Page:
What Is An Employment-Based Green Card, And Who Is Eligible?

What Is An Employment-Based Green Card, And Who Is Eligible?

While foreign nationals can obtain an Employment-Based Green Card when they receive a job offer from a United States-based employer, obtaining this Green Card is not an easy task. It often includes several steps and complicated applications.

Fortunately, when employers work with an experienced immigration attorney with the knowledge and skills to handle these specific types of Green Cards, they do not have to tackle this process independently. Instead, these attorneys can work with them side-by-side and ensure everything is completed correctly and according to the regulations.

What Is an Employment-Based Green Card?

When an employer sponsors an employee to receive their Green Card, it is usually a multi-step process involving the employer submitting specific documents based on federal rules and regulations.

These Employment-Based Green Cards are split up into the following categories: EB-1, EB-2, EB-3, EB-4, and EB-5, with most of the technical workers falling under the EB-3 category.

What Are the Requirements for an Employment-Based Green Card, and Who Is Eligible?

Depending on which Employment-Based Green Card an employee applies for, certain requirements must first be met before these applications are approved. For the three most common types of Employment-Based Green Cards, the following qualifications are required:

  • EB-1 (People of Extraordinary Ability): The employee needs to have extraordinary abilities in the arts, sciences, education, business, and athletics. In addition, researchers, professors, and Ph.D. holders may also fall under this category, as well as managers and executives.
  • EB-2 (Advanced Degree Holders): An employee may be eligible for this classification if they are a member of a profession holding an advanced degree or its equivalent or a person who has an exceptional ability.
  • EB-3 (Skilled Workers, Professionals, or Other Unskilled Workers): This category includes professionals with a Bachelor’s or Graduate degree and other skilled workers.

To better understand what classification an employee may qualify for, it may be a good idea to speak with an experienced immigration attorney. These lawyers can walk you through everything you know about each category and review your questions and concerns.

What Is the Process of Getting an Employment-Based Green Card?

To obtain an Employment-Based Green Card, the process involves four separate parts, including:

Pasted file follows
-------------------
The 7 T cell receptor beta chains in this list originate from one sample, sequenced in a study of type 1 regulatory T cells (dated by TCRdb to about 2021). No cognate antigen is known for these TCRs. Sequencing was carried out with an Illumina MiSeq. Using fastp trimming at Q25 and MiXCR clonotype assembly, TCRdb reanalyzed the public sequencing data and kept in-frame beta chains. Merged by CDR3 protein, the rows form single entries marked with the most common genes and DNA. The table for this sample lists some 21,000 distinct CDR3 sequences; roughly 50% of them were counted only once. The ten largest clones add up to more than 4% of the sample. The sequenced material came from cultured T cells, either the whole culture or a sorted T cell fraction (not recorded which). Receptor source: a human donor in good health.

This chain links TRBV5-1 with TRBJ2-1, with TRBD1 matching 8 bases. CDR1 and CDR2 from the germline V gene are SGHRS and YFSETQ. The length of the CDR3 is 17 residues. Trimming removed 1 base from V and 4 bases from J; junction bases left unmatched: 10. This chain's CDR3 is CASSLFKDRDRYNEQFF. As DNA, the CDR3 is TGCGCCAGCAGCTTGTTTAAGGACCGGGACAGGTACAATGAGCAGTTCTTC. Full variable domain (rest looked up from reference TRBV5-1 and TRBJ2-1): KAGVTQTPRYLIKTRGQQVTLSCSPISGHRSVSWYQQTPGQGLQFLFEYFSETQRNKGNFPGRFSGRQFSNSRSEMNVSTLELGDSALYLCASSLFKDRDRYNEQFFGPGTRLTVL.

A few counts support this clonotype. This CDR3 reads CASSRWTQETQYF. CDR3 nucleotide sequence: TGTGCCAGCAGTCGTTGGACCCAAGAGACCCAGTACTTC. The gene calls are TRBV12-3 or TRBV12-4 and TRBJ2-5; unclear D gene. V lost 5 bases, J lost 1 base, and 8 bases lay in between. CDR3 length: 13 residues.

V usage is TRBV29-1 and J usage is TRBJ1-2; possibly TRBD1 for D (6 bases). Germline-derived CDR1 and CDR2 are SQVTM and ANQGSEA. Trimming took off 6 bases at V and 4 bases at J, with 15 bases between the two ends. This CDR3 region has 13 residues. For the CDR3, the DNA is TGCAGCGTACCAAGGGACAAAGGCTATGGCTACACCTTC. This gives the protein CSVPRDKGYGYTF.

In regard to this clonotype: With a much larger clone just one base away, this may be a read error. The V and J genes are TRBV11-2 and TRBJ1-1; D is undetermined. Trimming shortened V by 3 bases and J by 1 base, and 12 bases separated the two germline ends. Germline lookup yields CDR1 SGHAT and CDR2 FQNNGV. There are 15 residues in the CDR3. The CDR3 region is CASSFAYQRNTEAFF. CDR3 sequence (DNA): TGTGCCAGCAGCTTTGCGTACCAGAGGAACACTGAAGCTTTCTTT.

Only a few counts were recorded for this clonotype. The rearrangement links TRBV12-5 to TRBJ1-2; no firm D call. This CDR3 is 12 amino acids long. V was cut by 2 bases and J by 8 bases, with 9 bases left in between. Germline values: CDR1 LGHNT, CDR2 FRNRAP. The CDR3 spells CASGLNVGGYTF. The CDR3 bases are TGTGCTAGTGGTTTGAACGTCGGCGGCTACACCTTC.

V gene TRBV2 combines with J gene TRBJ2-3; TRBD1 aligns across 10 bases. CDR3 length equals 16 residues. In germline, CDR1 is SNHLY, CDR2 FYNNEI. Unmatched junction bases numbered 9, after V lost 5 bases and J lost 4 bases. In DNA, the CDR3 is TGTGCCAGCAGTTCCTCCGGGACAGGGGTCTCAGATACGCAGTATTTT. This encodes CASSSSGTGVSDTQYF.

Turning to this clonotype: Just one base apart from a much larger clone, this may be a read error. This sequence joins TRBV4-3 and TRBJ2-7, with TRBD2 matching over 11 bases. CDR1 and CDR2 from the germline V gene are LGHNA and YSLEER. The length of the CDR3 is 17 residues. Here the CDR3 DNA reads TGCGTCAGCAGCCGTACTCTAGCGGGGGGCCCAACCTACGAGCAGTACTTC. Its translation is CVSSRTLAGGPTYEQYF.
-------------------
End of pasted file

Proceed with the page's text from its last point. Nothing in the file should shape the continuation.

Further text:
1. The Labor Certification: The Labor Certification application will need to be submitted by the employer to the Department of Labor (DOL).
  2. File the I-140: Once the Labor Certification is approved, the employer will file an application I-140, Immigrant Petition for Alien Worker. This application enables USCIS to verify that the employee meets the requirements of the job indicated on the Labor Certification and ensure that the sponsoring employer can pay the employee’s offered wages.
  3. Adjustment of Status OR Consular Processing: Depending on whether the employee is in the United States or outside the country, they will next have to file Form I-485, Application to Register Permanent Residence or Adjust Status, or go through consular processing, which is the application process when the employee is outside of the United States.
  4. Once the forms are approved, the employee will need to get stamped and receive their card.

How Can a Lawyer Help?

Due to the complexity of the employment-based immigration application process, it is often in the employer’s best interest to work with an experienced immigration attorney. These lawyers can help employers not only understand the process of obtaining these Green Cards but also help them fill out these applications and provide them the support they need from start to finish.

Frequently Asked Questions

Employers and foreign nationals often have numerous questions about Employment-Based Green Cards. That is why in the below FAQs, we will go over some of the main concerns in hopes of clarifying some of the issues surrounding this topic.

1. How Long Does It Take to Get a Green Card?

The processing time of these Green Cards will often depend on several factors, including the Green Card an individual is applying for, the location of the processing office, and other factors. However, for an employment-based card, this process can take anywhere from one to six years, depending on the demand.

2. How Does the Government Process These Green Card Applications?

The United States government makes 140,000 Green Cards available each year for immigrants in the five employment-based categories. However, the waiting time for processing will differ depending on the demand for that visa. In addition, the visa applications are processed on a first-come, first-serve basis.

3. Does an Employer Have to Sponsor an Individual to Receive this Type of Green Card?

Individuals who qualify for a national interest waiver or extraordinary ability may file a self-sponsored petition. However, in these instances, it may be best to speak with a knowledgeable immigration attorney to determine if this route is possible.